Now some of you know exactly what I'm talking about when I mention the pelvic floor however the majority of people either have no idea what those words mean or you’ve heard about it before and now looking around your office feeling embarrassed about whether you should continue reading...
So what is it? Why does it matter? And what should you do about it?
What is it?
Like its name suggests, the pelvic floor is a muscle (many muscles in fact) that stretch like a muscular trampoline from the tailbone to the pubic bone (front to back) and from one sitting bone to the other sitting bone (side to side). These muscles are normally firm and thick.
Imagine the pelvic floor muscles as a round mini-trampoline made of firm muscle. Just like a trampoline, the pelvic floor can move down and up. The bladder, uterus and bowel all lie on the pelvic floor layer which has holes for the tubes of these organs to pass through to the external layer or the body.
How does it work?
Pelvic floor muscles help give us conscious control over the bladder and bowel so that we can control the release of urine, faeces (poo) and flatus (wind) and allow us to delay emptying until it is convenient.
Pelvic floor muscles are also important for sexual function in both men and women. In men, it is important for erectile function and ejaculation. In women, voluntary contractions (squeezing) of the pelvic floor contribute to sexual sensation and arousal.
What goes wrong?
The prolonged and regular pressures we put through our abdomen (such as the coughing, laughing, straining on the toilet, bending down, pregnancy, jumping activities) the pelvic floor has to contract to balance the pressure of the abdomen pushing down - to keep everything safe where it should be.
Sometimes this pressure through our abdomen onto our pelvic floor can become too much and without working the pelvic floor muscle it becomes weak. The weakness then leads to a problem with the normal function such as toilet control and you can get symptoms such as leaking.
Why does it matter?
So the pelvic floor muscle is potentially the most forgotten or ignored muscle in the body. 50% of women aged 45-59 years of age experienced some degree of mild, moderate or severe urinary incontinence – that’s one in two women in that age group. On top of that studies show that 70% of all people with urinary leakage do not seek advice and treatment for their problem.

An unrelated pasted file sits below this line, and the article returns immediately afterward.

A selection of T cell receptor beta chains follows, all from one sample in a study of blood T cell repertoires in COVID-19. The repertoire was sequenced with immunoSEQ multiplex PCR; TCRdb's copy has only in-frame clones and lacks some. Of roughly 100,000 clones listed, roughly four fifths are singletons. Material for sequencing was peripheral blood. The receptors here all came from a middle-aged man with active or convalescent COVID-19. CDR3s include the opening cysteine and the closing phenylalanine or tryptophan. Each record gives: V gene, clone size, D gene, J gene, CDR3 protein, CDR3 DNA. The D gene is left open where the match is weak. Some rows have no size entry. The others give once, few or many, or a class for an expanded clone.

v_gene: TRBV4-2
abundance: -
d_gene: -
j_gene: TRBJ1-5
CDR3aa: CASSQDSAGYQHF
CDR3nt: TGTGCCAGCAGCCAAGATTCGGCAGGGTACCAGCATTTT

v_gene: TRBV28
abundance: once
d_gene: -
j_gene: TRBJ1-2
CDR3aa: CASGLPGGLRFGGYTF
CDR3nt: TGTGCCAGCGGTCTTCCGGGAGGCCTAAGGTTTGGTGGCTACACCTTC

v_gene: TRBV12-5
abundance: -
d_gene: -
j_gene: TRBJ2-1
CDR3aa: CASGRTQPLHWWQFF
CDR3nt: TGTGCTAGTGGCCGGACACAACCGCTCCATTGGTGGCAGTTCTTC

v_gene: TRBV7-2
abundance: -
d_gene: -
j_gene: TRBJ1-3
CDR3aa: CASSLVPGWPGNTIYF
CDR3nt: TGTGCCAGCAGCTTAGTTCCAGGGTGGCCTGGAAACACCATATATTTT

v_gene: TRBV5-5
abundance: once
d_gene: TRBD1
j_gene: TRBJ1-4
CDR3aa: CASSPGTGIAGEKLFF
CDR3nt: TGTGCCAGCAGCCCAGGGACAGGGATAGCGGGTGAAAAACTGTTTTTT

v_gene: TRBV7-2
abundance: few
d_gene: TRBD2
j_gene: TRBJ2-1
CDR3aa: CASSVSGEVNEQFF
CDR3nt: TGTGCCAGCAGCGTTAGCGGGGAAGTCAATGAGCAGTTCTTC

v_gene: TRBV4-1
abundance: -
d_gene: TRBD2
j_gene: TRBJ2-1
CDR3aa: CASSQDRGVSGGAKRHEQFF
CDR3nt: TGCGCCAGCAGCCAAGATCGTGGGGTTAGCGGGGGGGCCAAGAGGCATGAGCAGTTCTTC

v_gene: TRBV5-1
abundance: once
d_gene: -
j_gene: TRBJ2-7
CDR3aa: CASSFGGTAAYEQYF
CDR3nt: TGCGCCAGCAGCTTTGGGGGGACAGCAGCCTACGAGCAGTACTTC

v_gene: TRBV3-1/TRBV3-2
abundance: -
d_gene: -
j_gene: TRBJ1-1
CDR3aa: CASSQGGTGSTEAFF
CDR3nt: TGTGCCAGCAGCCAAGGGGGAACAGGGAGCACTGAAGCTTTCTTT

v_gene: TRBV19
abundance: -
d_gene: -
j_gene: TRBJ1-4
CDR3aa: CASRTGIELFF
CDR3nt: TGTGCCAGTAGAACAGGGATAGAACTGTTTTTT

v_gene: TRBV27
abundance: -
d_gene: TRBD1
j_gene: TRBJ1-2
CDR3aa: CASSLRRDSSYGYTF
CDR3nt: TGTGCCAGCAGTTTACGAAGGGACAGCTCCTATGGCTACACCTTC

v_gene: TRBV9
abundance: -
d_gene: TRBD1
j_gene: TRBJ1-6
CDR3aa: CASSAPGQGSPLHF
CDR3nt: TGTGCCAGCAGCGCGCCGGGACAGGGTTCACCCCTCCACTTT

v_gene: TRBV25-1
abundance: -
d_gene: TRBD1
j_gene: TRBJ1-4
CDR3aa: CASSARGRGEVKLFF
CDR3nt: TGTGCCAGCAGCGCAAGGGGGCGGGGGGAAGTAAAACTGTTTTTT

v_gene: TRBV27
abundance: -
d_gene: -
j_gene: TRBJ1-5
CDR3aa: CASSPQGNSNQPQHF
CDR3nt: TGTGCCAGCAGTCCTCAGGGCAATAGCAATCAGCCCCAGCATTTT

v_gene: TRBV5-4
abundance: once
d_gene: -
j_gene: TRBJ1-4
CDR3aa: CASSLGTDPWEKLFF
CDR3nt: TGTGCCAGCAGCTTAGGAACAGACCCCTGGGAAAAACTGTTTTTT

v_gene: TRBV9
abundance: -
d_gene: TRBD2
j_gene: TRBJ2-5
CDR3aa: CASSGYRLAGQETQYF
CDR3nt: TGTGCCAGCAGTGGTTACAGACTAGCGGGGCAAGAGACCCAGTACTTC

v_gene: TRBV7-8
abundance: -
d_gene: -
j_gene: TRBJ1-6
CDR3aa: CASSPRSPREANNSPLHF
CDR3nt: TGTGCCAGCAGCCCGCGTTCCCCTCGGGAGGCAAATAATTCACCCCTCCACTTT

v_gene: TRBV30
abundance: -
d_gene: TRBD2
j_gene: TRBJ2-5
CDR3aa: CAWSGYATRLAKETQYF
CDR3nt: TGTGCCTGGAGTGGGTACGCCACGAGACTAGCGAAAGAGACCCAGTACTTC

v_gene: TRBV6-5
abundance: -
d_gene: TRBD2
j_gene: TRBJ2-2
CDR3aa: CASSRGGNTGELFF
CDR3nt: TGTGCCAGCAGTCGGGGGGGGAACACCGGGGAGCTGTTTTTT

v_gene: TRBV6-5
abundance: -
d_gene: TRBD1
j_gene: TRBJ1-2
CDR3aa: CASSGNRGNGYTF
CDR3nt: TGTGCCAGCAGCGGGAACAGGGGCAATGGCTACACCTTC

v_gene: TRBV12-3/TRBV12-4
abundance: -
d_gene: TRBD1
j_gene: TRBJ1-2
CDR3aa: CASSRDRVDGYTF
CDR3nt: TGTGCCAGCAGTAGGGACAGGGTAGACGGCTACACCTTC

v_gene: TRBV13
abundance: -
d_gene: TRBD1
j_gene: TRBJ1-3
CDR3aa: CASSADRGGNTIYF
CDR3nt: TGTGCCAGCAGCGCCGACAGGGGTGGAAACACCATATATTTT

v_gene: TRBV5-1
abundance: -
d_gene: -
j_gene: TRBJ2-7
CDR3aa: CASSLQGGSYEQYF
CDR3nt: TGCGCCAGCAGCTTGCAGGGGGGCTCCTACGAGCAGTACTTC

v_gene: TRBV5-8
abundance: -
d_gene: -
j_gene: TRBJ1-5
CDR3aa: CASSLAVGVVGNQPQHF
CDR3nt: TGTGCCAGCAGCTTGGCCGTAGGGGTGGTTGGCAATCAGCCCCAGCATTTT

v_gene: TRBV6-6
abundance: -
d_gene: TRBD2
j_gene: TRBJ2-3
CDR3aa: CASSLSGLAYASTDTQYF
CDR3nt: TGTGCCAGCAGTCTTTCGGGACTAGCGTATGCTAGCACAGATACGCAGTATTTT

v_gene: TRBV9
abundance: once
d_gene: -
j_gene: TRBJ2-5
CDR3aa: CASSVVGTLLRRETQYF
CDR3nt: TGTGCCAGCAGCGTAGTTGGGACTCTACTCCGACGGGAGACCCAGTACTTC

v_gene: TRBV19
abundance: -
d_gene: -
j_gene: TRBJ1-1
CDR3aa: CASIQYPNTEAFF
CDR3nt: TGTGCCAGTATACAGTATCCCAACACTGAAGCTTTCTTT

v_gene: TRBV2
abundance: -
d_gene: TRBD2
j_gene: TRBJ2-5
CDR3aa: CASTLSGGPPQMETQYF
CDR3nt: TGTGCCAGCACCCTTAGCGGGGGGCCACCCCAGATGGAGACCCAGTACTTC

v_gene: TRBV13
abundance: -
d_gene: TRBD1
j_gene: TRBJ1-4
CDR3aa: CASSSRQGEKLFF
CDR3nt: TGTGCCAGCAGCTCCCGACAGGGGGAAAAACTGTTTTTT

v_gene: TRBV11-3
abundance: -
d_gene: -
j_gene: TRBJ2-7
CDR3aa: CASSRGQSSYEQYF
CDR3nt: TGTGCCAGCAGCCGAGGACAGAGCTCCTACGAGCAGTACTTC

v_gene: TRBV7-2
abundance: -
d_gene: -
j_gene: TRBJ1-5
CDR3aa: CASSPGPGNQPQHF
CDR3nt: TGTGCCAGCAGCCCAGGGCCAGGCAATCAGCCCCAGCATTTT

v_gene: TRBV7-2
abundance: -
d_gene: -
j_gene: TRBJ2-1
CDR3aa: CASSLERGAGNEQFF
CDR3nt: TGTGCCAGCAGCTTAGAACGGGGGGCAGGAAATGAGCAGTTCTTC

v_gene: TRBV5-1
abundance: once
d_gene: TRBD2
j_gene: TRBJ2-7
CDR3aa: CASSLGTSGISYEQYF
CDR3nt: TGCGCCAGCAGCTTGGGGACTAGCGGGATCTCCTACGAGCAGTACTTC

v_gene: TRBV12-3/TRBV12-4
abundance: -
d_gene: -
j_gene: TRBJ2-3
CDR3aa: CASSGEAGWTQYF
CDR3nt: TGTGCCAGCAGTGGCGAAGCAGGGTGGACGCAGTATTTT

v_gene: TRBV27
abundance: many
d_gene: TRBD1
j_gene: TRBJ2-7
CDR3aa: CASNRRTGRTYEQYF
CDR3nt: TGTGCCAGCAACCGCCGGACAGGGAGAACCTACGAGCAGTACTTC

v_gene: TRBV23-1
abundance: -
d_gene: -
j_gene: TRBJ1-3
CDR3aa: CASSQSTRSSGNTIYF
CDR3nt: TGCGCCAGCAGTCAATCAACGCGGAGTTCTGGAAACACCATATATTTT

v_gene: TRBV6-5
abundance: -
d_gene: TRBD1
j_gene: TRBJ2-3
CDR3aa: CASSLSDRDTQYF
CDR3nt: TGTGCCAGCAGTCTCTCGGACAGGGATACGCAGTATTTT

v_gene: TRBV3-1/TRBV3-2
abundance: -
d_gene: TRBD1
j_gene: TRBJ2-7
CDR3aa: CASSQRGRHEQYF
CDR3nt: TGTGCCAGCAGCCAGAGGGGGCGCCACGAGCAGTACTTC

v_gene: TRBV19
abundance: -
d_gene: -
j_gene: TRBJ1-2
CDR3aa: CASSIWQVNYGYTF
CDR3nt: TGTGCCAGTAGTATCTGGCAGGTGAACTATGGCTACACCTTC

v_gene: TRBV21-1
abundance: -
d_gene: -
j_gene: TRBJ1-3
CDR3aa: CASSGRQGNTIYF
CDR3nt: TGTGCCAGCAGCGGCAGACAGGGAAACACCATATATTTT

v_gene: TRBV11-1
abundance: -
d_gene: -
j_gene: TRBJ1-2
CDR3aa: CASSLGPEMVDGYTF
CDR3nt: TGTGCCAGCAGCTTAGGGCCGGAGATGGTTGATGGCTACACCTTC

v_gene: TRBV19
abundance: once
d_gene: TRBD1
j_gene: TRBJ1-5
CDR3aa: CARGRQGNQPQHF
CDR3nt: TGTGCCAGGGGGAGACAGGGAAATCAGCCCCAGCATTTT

Because so many people don’t reach out about leakage, it reinforces the stigma attached to this problem when really, we should be embracing women’s health (and men’s) by seeking professional help and advice.
If you have symptoms of the pelvic floor it can be embarrassing, awkward and make you feel like you are restricted in the things you want to do. We want you to get comfortable talking about these topics such as leaking and acknowledge that yes they may be COMMON but that does not mean it is NORMAL.
We want all women (and men) to feel empowered in their health and comfortable in their skin whether it be lifting the laundry basket, playing with their children on the trampoline or participating in cross fit 5 times a week without any leaking.
Your health matters.
What should I do?
Firstly, don’t listen to advice from friends or family that include: "it happens to everyone", "don't worry it's normal", "just carry round spare underwear, that’s what I do" just think to yourself; do you want to wait and see if your symptoms go away? Or do you want to stop those symptoms, so you can feel comfortable in your own skin again? Do you want to jump on a trampoline or run up some stairs, or laugh in public without fearing your leakage?
Don’t delay or fear; get yourself booked in to see a qualified health professional to assess your pelvic floor muscles. Women’s Health Physiotherapists are amazing people, they see all sorts of symptoms and problems to do with the pelvic floor and will help you understand your symptoms and what you can do about them.
Why wait to get yourself on the right track to being the happiest, most comfortable version of yourself?
At Wolli Creek Physiotherapy & Pilates, you’ll be looked after by highly experienced and passionate young physiotherapists with a range of specialist skills and qualifications. We treat and heal all injuries and pain problems, for all kinds of people.